Friday, March 13, 2009

Joe Trippi, you don't speak for me

Democratic political consultant Joe Trippi has penned an op-ed praising Barack Obama.
23.6 million Americans suffer from diabetes. And, for all of us, Monday was an important--and emotional--day. President Barack Obama signed an executive order lifting the nation's ban on funding research on new embryonic stem cell lines. With it, there is new hope for millions of diabetes sufferers, including me, as well as millions more suffering from other debilitating diseases.

Well Joe, I am one of those 23.6 million Americans, and let me say this as clearly as I can - you do not speak for me. I agree President Obama's actions on Monday stirred emotions, but my emotional reaction was not hope - it was dismay.

Let's start by clearing away the lie that surrounded the ceremony. There was no "ban" on embryonic stem cell research. There has never been a "ban" on embryonic stem cell research. There was, however, a ban on federal funding for embryonic stem cell research. This was changed in 2001 by President George W. Bush, who announced that federal funding would be available for research involving the currently available embryonic stem cell lines.

You see, in order to get embryonic stem cells, you have to destroy an embryo. Former President Clinton apparently doesn't know what that means, but a human embryo is, in fact, a human being at its earliest developmental stage. In order to get the stem cells for research, you have to extract them from the embryo, thus destroying it and ending a potential life. Even the former President, a supporter of the policy, recognizes that people would not approve if they understood it:
If it’s obvious that we’re not taking embryos that can - that under any conceivable scenario would be used for a process that would allow them to be fertilized and become little babies, and I think if it’s obvious that we’re not talking about some science fiction cloning of human beings, then I think the American people will support this.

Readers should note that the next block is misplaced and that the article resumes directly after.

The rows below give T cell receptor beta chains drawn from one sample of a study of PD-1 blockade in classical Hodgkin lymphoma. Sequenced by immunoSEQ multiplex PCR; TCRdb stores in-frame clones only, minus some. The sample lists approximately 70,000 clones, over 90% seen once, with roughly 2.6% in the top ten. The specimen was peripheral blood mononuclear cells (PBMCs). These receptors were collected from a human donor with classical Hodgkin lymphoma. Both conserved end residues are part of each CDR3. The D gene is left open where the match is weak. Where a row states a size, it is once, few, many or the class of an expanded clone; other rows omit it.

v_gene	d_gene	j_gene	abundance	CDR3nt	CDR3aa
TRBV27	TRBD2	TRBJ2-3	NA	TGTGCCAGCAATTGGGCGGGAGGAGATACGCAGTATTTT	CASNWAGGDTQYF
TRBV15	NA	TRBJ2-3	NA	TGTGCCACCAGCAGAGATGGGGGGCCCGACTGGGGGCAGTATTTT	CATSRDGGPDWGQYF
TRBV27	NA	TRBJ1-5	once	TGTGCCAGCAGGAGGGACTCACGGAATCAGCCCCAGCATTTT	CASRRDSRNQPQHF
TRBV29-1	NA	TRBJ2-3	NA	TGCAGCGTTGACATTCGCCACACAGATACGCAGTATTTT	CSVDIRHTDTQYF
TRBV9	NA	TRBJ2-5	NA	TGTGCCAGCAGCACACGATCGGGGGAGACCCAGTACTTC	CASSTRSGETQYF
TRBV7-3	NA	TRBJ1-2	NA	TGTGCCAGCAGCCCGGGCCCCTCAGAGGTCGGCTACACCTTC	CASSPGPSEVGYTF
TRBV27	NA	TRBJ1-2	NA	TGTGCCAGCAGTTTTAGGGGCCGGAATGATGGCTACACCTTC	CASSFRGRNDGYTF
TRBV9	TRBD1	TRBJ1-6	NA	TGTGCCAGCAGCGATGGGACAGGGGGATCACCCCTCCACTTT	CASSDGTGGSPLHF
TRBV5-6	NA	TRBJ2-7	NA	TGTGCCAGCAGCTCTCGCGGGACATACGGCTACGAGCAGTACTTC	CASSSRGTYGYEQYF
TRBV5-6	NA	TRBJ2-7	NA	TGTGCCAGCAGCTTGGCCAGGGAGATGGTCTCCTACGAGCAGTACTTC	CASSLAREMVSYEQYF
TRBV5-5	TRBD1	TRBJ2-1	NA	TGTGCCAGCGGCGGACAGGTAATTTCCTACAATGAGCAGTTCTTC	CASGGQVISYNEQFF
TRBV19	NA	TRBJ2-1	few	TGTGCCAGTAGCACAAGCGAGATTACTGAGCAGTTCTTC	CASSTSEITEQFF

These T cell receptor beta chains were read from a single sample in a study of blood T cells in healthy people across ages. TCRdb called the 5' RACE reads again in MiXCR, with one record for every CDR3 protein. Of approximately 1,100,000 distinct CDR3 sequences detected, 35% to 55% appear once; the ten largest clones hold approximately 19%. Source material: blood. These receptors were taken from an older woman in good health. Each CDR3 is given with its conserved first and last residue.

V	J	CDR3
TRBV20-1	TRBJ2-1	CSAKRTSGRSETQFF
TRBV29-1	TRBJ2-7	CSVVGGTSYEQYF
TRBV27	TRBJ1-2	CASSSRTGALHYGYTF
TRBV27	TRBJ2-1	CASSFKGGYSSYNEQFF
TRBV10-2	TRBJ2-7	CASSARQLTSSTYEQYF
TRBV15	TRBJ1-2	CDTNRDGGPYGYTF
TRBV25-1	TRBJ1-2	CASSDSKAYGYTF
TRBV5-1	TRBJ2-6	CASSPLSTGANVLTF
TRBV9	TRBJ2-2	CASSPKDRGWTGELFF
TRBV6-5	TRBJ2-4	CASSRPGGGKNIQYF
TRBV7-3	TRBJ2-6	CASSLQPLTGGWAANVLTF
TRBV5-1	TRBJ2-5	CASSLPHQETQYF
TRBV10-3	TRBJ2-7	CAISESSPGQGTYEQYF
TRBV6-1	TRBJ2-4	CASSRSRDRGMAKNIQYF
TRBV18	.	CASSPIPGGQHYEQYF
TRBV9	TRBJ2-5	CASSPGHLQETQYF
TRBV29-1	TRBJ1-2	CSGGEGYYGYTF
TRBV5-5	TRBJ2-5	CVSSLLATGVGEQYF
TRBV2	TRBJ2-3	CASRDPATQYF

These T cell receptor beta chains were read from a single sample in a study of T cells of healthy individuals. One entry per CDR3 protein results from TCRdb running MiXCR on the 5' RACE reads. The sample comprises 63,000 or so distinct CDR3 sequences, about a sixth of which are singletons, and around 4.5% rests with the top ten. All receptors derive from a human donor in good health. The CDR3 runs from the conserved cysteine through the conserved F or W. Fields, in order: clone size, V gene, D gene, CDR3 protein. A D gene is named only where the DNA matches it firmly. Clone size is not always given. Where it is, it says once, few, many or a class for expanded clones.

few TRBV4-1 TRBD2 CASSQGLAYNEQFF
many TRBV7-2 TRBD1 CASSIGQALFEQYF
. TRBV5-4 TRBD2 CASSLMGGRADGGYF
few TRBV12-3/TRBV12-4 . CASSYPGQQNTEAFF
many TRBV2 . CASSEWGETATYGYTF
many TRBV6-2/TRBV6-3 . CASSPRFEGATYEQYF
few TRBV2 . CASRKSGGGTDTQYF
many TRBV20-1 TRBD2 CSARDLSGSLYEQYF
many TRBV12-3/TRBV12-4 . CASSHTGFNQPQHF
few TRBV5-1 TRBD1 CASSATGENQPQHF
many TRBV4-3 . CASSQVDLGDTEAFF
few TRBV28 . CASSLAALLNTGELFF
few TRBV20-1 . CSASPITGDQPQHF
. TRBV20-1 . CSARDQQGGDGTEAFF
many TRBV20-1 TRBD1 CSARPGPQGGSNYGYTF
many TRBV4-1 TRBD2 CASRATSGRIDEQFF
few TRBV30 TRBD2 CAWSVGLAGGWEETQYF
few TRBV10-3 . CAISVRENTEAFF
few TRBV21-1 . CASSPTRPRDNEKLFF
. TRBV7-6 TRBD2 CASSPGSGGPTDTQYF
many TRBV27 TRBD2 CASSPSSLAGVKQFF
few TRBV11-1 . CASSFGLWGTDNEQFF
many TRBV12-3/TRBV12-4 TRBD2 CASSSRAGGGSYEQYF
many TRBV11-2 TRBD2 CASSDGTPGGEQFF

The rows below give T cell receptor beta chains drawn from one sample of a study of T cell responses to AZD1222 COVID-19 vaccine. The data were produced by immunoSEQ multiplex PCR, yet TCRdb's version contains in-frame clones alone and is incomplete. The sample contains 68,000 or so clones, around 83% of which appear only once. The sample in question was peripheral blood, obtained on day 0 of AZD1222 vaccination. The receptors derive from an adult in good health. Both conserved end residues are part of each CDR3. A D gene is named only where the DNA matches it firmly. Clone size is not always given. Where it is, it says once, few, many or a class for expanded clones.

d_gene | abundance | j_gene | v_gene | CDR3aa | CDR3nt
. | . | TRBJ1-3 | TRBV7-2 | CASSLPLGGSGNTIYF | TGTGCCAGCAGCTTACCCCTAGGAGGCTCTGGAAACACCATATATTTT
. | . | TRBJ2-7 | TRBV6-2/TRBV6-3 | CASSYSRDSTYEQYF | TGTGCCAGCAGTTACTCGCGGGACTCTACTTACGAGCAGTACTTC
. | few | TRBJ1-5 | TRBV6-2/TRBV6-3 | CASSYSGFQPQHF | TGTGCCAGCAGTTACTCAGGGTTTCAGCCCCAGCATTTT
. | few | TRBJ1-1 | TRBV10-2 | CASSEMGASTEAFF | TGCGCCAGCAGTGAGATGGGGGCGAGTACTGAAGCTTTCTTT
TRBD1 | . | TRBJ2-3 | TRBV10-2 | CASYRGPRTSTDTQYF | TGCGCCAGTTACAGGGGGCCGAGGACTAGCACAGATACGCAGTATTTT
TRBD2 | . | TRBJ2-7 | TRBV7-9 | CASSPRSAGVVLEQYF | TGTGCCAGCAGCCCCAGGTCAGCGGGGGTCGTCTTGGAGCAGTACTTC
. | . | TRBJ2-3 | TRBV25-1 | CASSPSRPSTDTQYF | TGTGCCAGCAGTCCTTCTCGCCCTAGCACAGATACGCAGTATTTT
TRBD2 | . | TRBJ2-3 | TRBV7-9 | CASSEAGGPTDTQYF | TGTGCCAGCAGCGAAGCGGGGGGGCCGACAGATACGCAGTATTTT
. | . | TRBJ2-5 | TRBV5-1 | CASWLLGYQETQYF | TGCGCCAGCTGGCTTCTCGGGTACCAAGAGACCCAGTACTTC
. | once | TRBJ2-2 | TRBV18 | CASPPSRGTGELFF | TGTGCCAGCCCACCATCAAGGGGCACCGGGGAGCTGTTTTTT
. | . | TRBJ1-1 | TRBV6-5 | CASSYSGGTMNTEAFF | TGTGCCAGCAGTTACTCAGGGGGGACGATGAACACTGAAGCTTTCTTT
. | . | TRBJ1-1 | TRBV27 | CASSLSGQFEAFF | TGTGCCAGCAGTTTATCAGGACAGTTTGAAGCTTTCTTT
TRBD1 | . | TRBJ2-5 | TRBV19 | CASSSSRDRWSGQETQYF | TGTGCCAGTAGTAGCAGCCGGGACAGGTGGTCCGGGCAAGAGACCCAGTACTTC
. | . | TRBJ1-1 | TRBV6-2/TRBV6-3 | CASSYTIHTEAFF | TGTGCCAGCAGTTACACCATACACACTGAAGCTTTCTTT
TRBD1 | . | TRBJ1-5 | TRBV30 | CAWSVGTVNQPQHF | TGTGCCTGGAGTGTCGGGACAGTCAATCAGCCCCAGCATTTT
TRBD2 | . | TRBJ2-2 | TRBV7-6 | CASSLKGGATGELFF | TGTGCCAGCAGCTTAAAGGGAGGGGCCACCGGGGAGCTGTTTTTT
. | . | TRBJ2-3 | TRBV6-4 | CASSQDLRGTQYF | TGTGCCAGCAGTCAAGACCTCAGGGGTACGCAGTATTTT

Obviously, that's the problem. These embryos could have "become little babies" - instead, they're being destroyed in science labs.

That, of course, is where George W. Bush's "ban" came into play. Bush was actually the first President to make federal funding available for embryonic stem cell research. What he did, however, was limit the funding to the currently available stem cell "lines." That is to say, there were pre-existing stem cells from previously destroyed embryos, and federal money could fund research on those, but federal funds could not be used on any more lines, thus preventing taxpayers for paying for embryo destruction. Bush's policy was opposed by those on the left who wanted no restrictions on federal funding, and by those on the right who wanted no federal funding for any embryonic stem cell research. But it was a serious and defensible policy.

Reasonable people can differ on the level of protection that those embryos warrant, but it is not debatable that it is an early stage human being which is destroyed to extract those cells. The President is, as usual, condescending and dismissive to those that disagree with him. At the signing ceremony, President Obama** said, "In recent years, when it comes to stem cell research, rather than furthering discovery, our government has forced what I believe is a false choice between sound science and moral values. In this case, I believe the two are not inconsistent."

Well, they are if one of your moral values is not destroying human embryos in medical experiments.

Many, if not most, Americans are profoundly disturbed with the idea of experimentation on human life at that level. I'm struck (as so frequently happens) by a line from C. S. Lewis' brilliant essay, The Abolition of Man: "what we call Man's power over Nature turns out to be a power exercised by some men over other men with Nature as its instrument." I am not willing that my condition be treated at the expense of using human embryos, human life, as raw material for science experiments.

Barack Obama not only wants to do that, he wants me to pay for it. Joe Trippi thinks that that's a great idea. I disagree. Joe Trippi wants to thank the President. I want to tell the President, "No, Mr. President. Not in my name, not with my money. No."



* - There is no good polling available, largely because of the profound obfuscation inherent in the media coverage of this topic.

** - Keep in mind that this is a man who refused to support a law that would require that babies born alive in the case of improperly performed abortions actually be cared for as live human babies, because of the "burden" that would impose on the abortion provider.


H/T - Jonah Goldberg

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